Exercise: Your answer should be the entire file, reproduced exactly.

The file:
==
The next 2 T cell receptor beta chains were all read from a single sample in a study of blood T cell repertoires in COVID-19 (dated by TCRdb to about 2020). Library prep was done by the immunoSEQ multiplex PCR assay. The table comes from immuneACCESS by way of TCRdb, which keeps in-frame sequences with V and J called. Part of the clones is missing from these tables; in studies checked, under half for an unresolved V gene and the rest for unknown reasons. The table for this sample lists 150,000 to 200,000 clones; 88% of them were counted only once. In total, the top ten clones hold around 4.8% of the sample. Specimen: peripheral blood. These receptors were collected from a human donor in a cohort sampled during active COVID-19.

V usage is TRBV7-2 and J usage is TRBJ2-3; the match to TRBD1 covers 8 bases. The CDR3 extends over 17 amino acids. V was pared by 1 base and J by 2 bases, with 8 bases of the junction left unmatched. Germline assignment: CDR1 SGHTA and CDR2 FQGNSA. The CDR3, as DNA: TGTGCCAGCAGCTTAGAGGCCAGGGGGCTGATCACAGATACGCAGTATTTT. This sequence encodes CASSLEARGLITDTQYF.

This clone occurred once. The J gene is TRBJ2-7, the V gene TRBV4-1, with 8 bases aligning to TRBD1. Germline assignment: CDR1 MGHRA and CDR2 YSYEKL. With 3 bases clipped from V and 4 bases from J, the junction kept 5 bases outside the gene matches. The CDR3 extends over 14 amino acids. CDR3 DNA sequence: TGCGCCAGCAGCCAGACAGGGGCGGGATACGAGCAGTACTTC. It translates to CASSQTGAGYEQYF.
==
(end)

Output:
The next 2 T cell receptor beta chains were all read from a single sample in a study of blood T cell repertoires in COVID-19 (dated by TCRdb to about 2020). Library prep was done by the immunoSEQ multiplex PCR assay. The table comes from immuneACCESS by way of TCRdb, which keeps in-frame sequences with V and J called. Part of the clones is missing from these tables; in studies checked, under half for an unresolved V gene and the rest for unknown reasons. The table for this sample lists 150,000 to 200,000 clones; 88% of them were counted only once. In total, the top ten clones hold around 4.8% of the sample. Specimen: peripheral blood. These receptors were collected from a human donor in a cohort sampled during active COVID-19.

V usage is TRBV7-2 and J usage is TRBJ2-3; the match to TRBD1 covers 8 bases. The CDR3 extends over 17 amino acids. V was pared by 1 base and J by 2 bases, with 8 bases of the junction left unmatched. Germline assignment: CDR1 SGHTA and CDR2 FQGNSA. The CDR3, as DNA: TGTGCCAGCAGCTTAGAGGCCAGGGGGCTGATCACAGATACGCAGTATTTT. This sequence encodes CASSLEARGLITDTQYF.

This clone occurred once. The J gene is TRBJ2-7, the V gene TRBV4-1, with 8 bases aligning to TRBD1. Germline assignment: CDR1 MGHRA and CDR2 YSYEKL. With 3 bases clipped from V and 4 bases from J, the junction kept 5 bases outside the gene matches. The CDR3 extends over 14 amino acids. CDR3 DNA sequence: TGCGCCAGCAGCCAGACAGGGGCGGGATACGAGCAGTACTTC. It translates to CASSQTGAGYEQYF.